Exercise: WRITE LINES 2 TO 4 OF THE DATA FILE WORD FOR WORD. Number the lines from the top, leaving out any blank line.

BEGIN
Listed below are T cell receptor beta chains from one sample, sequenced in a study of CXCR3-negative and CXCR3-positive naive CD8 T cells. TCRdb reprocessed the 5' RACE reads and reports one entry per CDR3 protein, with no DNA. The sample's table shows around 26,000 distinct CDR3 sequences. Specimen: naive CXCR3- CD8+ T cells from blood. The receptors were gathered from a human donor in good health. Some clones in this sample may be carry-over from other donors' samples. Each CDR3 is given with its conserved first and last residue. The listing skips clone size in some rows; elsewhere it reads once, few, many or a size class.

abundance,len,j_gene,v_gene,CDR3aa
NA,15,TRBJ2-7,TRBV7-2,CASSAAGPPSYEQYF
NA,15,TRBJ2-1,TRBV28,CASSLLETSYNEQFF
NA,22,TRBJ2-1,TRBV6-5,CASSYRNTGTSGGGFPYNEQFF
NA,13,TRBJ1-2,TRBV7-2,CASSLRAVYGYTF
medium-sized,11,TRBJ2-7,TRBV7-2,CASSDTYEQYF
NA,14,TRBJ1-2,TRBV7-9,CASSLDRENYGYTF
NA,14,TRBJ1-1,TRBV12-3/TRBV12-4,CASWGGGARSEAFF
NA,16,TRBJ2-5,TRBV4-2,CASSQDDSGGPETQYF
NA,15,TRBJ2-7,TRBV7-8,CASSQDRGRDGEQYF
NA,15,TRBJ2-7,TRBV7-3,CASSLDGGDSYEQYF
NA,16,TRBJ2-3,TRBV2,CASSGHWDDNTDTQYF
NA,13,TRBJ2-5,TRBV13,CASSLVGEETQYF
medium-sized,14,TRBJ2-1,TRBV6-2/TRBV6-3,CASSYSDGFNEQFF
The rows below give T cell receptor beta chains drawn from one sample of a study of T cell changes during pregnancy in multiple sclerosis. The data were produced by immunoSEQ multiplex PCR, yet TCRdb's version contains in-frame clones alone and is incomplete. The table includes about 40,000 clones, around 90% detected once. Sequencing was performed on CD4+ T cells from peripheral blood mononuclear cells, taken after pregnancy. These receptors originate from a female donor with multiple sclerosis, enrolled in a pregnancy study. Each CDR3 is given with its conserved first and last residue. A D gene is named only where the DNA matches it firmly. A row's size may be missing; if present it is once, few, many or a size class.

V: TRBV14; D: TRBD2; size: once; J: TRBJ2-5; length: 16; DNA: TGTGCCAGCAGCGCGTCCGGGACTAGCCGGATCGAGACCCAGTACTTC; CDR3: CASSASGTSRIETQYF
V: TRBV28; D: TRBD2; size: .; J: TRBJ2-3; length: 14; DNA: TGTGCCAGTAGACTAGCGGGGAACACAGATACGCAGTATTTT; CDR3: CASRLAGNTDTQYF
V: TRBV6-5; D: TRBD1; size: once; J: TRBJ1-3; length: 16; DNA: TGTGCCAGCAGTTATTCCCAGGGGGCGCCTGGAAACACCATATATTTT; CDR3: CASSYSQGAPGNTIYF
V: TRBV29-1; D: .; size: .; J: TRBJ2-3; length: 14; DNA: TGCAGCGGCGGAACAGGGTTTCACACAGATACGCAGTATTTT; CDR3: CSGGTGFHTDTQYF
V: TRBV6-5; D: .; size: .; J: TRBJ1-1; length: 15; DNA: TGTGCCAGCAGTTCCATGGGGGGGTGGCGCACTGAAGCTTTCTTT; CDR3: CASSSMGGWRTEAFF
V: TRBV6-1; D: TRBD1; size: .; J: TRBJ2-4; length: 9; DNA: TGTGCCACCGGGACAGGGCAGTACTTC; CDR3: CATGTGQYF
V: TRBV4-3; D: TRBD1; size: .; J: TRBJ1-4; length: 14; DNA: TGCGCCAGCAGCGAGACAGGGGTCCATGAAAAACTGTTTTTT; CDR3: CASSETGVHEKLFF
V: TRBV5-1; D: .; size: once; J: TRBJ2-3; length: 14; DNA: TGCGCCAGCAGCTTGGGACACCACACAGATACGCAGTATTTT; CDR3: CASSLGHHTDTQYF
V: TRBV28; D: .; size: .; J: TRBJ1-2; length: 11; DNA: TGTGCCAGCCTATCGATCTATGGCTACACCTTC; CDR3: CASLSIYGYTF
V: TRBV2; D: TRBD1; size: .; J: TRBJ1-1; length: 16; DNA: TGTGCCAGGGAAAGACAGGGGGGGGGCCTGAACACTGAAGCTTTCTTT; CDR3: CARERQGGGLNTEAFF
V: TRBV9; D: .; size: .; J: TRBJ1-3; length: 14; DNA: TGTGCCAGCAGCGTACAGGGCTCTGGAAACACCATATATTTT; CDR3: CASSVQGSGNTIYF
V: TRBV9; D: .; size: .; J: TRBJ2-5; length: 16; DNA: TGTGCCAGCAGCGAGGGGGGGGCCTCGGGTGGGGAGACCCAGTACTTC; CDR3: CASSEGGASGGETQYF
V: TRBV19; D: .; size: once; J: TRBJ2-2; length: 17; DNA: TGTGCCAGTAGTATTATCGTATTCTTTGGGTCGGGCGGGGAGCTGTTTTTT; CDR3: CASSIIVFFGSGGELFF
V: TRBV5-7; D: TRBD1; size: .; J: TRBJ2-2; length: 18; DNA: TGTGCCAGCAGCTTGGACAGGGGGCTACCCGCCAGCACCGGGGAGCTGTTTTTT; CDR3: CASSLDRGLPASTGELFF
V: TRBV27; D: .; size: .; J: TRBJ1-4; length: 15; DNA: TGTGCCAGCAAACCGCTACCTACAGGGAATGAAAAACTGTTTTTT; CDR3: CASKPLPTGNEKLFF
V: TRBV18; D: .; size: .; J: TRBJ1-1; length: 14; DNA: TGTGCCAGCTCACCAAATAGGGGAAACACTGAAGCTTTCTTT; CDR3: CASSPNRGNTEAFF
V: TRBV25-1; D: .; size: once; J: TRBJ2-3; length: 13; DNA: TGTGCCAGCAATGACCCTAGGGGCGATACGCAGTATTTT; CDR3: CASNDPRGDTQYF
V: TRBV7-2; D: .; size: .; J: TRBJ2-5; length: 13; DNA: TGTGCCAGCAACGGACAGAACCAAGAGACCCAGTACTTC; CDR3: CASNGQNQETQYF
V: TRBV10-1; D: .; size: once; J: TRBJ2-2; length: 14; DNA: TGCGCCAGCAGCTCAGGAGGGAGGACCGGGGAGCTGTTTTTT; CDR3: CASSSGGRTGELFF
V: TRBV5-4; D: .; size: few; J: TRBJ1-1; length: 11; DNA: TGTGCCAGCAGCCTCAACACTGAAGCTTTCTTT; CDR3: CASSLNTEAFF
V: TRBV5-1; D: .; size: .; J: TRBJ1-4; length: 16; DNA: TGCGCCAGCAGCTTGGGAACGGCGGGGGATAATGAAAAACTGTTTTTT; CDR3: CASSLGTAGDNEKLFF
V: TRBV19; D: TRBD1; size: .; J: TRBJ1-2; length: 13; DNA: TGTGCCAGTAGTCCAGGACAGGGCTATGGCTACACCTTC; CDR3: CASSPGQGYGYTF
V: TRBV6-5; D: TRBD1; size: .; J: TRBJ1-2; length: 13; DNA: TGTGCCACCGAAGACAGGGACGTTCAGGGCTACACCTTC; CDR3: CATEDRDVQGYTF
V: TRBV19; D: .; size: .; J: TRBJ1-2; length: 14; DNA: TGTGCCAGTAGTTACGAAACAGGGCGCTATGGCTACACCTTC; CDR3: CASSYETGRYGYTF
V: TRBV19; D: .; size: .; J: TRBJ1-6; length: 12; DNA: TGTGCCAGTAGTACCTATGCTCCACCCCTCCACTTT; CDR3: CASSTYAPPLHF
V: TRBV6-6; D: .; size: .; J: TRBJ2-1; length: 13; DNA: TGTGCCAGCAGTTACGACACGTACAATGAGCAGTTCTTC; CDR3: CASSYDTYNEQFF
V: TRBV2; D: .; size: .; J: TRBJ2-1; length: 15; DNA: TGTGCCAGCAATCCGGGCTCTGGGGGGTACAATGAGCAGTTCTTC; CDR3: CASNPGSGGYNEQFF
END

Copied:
abundance,len,j_gene,v_gene,CDR3aa
NA,15,TRBJ2-7,TRBV7-2,CASSAAGPPSYEQYF
NA,15,TRBJ2-1,TRBV28,CASSLLETSYNEQFF